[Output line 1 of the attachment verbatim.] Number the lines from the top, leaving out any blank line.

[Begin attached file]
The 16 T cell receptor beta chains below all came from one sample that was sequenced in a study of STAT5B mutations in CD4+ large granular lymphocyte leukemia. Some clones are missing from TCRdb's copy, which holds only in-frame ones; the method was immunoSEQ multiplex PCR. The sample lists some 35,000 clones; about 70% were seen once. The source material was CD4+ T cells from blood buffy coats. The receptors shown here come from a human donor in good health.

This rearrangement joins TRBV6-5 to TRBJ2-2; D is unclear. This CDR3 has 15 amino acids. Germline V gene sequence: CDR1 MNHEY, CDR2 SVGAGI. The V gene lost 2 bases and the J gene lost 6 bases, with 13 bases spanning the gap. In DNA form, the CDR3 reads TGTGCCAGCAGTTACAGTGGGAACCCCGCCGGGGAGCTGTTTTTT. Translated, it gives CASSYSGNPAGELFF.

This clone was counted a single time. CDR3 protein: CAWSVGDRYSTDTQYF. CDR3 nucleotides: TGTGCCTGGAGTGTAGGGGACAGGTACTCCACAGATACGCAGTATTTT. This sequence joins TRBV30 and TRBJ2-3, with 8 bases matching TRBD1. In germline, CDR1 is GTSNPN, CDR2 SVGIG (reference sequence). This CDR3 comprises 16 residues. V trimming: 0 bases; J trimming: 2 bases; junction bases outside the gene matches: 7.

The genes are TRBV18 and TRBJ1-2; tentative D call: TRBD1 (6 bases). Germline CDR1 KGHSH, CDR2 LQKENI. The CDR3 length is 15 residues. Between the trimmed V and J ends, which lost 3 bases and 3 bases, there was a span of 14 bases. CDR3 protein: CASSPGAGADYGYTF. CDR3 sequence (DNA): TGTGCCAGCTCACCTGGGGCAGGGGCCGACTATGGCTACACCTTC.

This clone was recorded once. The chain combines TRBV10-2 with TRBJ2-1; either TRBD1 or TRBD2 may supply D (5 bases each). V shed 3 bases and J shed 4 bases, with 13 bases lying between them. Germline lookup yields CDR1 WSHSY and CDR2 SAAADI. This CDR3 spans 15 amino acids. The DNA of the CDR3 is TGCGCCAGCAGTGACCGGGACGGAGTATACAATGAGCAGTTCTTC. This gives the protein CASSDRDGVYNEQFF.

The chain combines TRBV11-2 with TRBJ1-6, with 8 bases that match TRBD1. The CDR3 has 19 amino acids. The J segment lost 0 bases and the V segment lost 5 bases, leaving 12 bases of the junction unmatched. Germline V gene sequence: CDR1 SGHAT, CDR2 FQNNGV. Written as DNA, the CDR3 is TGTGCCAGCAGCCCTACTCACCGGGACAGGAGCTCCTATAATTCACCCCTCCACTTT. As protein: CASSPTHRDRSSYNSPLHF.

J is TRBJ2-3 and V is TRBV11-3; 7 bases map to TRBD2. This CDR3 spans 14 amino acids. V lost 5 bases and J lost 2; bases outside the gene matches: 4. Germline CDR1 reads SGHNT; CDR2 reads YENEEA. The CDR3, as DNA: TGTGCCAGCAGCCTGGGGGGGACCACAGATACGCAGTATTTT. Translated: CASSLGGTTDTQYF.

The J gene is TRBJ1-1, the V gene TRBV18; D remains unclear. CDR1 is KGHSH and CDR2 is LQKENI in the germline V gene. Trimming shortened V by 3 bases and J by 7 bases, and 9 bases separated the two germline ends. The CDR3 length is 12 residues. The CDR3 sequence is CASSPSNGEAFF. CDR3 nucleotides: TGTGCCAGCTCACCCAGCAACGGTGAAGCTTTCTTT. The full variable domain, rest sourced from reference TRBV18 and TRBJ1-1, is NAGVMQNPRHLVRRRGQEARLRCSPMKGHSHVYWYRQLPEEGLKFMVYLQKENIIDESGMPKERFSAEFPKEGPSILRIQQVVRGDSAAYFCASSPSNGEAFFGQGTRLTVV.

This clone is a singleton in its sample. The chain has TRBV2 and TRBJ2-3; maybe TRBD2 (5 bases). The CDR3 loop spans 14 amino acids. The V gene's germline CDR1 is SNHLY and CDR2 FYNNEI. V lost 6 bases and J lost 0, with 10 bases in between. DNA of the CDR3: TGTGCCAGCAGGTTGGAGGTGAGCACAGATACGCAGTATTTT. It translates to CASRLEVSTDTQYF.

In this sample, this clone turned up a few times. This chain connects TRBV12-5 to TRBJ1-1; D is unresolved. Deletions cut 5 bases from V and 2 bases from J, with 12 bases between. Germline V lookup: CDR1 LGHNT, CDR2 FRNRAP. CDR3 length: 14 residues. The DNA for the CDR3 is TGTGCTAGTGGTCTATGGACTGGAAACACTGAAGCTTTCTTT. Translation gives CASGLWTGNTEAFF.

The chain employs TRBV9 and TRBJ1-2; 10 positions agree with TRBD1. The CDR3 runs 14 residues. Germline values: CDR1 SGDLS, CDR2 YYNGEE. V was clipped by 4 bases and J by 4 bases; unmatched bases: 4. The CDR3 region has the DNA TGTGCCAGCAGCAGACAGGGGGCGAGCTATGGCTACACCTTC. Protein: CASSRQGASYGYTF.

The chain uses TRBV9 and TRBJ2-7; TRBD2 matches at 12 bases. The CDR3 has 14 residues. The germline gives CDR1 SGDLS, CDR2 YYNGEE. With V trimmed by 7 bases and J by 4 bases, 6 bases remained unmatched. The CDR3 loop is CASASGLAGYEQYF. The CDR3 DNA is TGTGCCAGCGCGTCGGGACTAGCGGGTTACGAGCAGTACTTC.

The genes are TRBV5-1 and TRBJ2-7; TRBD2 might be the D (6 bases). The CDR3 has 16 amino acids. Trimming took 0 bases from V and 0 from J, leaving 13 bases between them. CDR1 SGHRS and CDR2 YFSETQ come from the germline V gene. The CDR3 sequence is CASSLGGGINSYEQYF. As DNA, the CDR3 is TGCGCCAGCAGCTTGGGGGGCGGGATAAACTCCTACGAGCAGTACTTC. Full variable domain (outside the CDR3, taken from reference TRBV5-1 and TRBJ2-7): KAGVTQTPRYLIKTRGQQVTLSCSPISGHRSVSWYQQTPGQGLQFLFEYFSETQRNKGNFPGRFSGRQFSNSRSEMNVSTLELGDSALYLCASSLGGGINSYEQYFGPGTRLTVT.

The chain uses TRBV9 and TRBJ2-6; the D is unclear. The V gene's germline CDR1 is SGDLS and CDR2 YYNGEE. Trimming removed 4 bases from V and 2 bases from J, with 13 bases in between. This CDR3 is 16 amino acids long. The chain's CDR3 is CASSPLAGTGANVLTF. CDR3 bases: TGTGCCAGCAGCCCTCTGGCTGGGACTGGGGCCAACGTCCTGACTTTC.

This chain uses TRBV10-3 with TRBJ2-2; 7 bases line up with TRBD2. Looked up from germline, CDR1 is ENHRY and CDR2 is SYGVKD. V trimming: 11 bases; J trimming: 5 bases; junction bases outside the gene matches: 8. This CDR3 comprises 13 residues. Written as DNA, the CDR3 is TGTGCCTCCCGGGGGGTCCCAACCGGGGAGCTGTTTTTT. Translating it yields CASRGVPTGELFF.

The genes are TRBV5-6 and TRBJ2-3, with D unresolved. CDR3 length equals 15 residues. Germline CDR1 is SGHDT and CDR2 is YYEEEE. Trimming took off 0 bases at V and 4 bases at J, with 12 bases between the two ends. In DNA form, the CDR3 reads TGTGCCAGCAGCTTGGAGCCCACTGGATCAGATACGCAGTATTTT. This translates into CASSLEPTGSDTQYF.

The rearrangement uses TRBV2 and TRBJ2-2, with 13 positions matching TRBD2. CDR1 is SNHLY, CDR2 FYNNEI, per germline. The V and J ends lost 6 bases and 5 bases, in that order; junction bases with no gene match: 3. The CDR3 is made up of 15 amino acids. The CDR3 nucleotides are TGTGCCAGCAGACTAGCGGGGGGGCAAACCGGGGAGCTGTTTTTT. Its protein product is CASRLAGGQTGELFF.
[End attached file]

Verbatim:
The 16 T cell receptor beta chains below all came from one sample that was sequenced in a study of STAT5B mutations in CD4+ large granular lymphocyte leukemia. Some clones are missing from TCRdb's copy, which holds only in-frame ones; the method was immunoSEQ multiplex PCR. The sample lists some 35,000 clones; about 70% were seen once. The source material was CD4+ T cells from blood buffy coats. The receptors shown here come from a human donor in good health.